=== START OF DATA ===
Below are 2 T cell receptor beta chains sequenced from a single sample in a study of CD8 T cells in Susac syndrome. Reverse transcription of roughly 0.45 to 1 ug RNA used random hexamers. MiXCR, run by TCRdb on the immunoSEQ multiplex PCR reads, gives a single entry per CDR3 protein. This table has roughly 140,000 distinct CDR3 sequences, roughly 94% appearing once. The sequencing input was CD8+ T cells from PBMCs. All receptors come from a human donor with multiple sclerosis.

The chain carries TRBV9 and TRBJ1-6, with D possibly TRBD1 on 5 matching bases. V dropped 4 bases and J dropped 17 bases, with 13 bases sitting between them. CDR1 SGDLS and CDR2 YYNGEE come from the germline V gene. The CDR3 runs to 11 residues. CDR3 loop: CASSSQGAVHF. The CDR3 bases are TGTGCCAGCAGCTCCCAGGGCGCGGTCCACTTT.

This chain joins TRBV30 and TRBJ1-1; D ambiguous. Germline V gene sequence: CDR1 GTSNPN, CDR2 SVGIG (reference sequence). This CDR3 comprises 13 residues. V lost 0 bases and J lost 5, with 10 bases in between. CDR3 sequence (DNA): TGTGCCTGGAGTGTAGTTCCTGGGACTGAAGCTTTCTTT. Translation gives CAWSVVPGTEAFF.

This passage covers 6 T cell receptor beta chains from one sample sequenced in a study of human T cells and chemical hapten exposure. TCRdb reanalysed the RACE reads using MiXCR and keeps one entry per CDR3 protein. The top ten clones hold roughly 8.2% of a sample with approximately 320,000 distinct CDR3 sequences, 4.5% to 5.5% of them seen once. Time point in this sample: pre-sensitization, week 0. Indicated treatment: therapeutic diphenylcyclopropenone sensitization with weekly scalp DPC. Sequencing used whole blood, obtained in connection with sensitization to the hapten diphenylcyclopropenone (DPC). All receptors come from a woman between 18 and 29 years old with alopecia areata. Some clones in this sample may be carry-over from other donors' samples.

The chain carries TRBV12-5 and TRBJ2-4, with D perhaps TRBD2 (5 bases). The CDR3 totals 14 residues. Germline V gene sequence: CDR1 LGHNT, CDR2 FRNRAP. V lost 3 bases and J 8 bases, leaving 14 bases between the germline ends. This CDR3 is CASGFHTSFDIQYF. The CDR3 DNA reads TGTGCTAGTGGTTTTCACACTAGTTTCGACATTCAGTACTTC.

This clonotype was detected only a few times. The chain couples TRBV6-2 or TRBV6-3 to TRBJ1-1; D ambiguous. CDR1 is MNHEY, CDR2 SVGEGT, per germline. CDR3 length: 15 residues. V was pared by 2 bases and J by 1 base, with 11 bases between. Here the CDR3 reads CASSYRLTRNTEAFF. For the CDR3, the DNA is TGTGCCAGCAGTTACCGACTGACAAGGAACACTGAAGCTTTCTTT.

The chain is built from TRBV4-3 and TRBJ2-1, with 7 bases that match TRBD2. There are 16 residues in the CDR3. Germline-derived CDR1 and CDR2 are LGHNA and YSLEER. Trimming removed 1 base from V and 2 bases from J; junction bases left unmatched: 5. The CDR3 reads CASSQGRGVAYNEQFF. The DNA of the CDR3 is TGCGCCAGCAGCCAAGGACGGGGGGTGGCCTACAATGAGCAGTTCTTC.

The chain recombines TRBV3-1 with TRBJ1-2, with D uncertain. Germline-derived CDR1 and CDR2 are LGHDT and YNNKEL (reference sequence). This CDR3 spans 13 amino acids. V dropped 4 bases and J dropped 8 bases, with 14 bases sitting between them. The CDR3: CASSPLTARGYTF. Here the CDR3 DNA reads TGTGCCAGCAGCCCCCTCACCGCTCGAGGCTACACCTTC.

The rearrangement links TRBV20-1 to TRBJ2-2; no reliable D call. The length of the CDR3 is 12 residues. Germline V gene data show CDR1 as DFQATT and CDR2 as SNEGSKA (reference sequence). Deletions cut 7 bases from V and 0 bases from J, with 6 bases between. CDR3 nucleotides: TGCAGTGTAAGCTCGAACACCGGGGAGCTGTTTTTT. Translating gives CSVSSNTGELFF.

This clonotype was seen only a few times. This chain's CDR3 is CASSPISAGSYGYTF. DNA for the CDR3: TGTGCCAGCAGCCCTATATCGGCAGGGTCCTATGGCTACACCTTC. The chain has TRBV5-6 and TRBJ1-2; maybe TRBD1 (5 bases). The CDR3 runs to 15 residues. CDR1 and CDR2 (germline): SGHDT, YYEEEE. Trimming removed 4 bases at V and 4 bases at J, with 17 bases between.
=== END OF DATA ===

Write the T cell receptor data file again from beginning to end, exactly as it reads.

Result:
Below are 2 T cell receptor beta chains sequenced from a single sample in a study of CD8 T cells in Susac syndrome. Reverse transcription of roughly 0.45 to 1 ug RNA used random hexamers. MiXCR, run by TCRdb on the immunoSEQ multiplex PCR reads, gives a single entry per CDR3 protein. This table has roughly 140,000 distinct CDR3 sequences, roughly 94% appearing once. The sequencing input was CD8+ T cells from PBMCs. All receptors come from a human donor with multiple sclerosis.

The chain carries TRBV9 and TRBJ1-6, with D possibly TRBD1 on 5 matching bases. V dropped 4 bases and J dropped 17 bases, with 13 bases sitting between them. CDR1 SGDLS and CDR2 YYNGEE come from the germline V gene. The CDR3 runs to 11 residues. CDR3 loop: CASSSQGAVHF. The CDR3 bases are TGTGCCAGCAGCTCCCAGGGCGCGGTCCACTTT.

This chain joins TRBV30 and TRBJ1-1; D ambiguous. Germline V gene sequence: CDR1 GTSNPN, CDR2 SVGIG (reference sequence). This CDR3 comprises 13 residues. V lost 0 bases and J lost 5, with 10 bases in between. CDR3 sequence (DNA): TGTGCCTGGAGTGTAGTTCCTGGGACTGAAGCTTTCTTT. Translation gives CAWSVVPGTEAFF.

This passage covers 6 T cell receptor beta chains from one sample sequenced in a study of human T cells and chemical hapten exposure. TCRdb reanalysed the RACE reads using MiXCR and keeps one entry per CDR3 protein. The top ten clones hold roughly 8.2% of a sample with approximately 320,000 distinct CDR3 sequences, 4.5% to 5.5% of them seen once. Time point in this sample: pre-sensitization, week 0. Indicated treatment: therapeutic diphenylcyclopropenone sensitization with weekly scalp DPC. Sequencing used whole blood, obtained in connection with sensitization to the hapten diphenylcyclopropenone (DPC). All receptors come from a woman between 18 and 29 years old with alopecia areata. Some clones in this sample may be carry-over from other donors' samples.

The chain carries TRBV12-5 and TRBJ2-4, with D perhaps TRBD2 (5 bases). The CDR3 totals 14 residues. Germline V gene sequence: CDR1 LGHNT, CDR2 FRNRAP. V lost 3 bases and J 8 bases, leaving 14 bases between the germline ends. This CDR3 is CASGFHTSFDIQYF. The CDR3 DNA reads TGTGCTAGTGGTTTTCACACTAGTTTCGACATTCAGTACTTC.

This clonotype was detected only a few times. The chain couples TRBV6-2 or TRBV6-3 to TRBJ1-1; D ambiguous. CDR1 is MNHEY, CDR2 SVGEGT, per germline. CDR3 length: 15 residues. V was pared by 2 bases and J by 1 base, with 11 bases between. Here the CDR3 reads CASSYRLTRNTEAFF. For the CDR3, the DNA is TGTGCCAGCAGTTACCGACTGACAAGGAACACTGAAGCTTTCTTT.

The chain is built from TRBV4-3 and TRBJ2-1, with 7 bases that match TRBD2. There are 16 residues in the CDR3. Germline-derived CDR1 and CDR2 are LGHNA and YSLEER. Trimming removed 1 base from V and 2 bases from J; junction bases left unmatched: 5. The CDR3 reads CASSQGRGVAYNEQFF. The DNA of the CDR3 is TGCGCCAGCAGCCAAGGACGGGGGGTGGCCTACAATGAGCAGTTCTTC.

The chain recombines TRBV3-1 with TRBJ1-2, with D uncertain. Germline-derived CDR1 and CDR2 are LGHDT and YNNKEL (reference sequence). This CDR3 spans 13 amino acids. V dropped 4 bases and J dropped 8 bases, with 14 bases sitting between them. The CDR3: CASSPLTARGYTF. Here the CDR3 DNA reads TGTGCCAGCAGCCCCCTCACCGCTCGAGGCTACACCTTC.

The rearrangement links TRBV20-1 to TRBJ2-2; no reliable D call. The length of the CDR3 is 12 residues. Germline V gene data show CDR1 as DFQATT and CDR2 as SNEGSKA (reference sequence). Deletions cut 7 bases from V and 0 bases from J, with 6 bases between. CDR3 nucleotides: TGCAGTGTAAGCTCGAACACCGGGGAGCTGTTTTTT. Translating gives CSVSSNTGELFF.

This clonotype was seen only a few times. This chain's CDR3 is CASSPISAGSYGYTF. DNA for the CDR3: TGTGCCAGCAGCCCTATATCGGCAGGGTCCTATGGCTACACCTTC. The chain has TRBV5-6 and TRBJ1-2; maybe TRBD1 (5 bases). The CDR3 runs to 15 residues. CDR1 and CDR2 (germline): SGHDT, YYEEEE. Trimming removed 4 bases at V and 4 bases at J, with 17 bases between.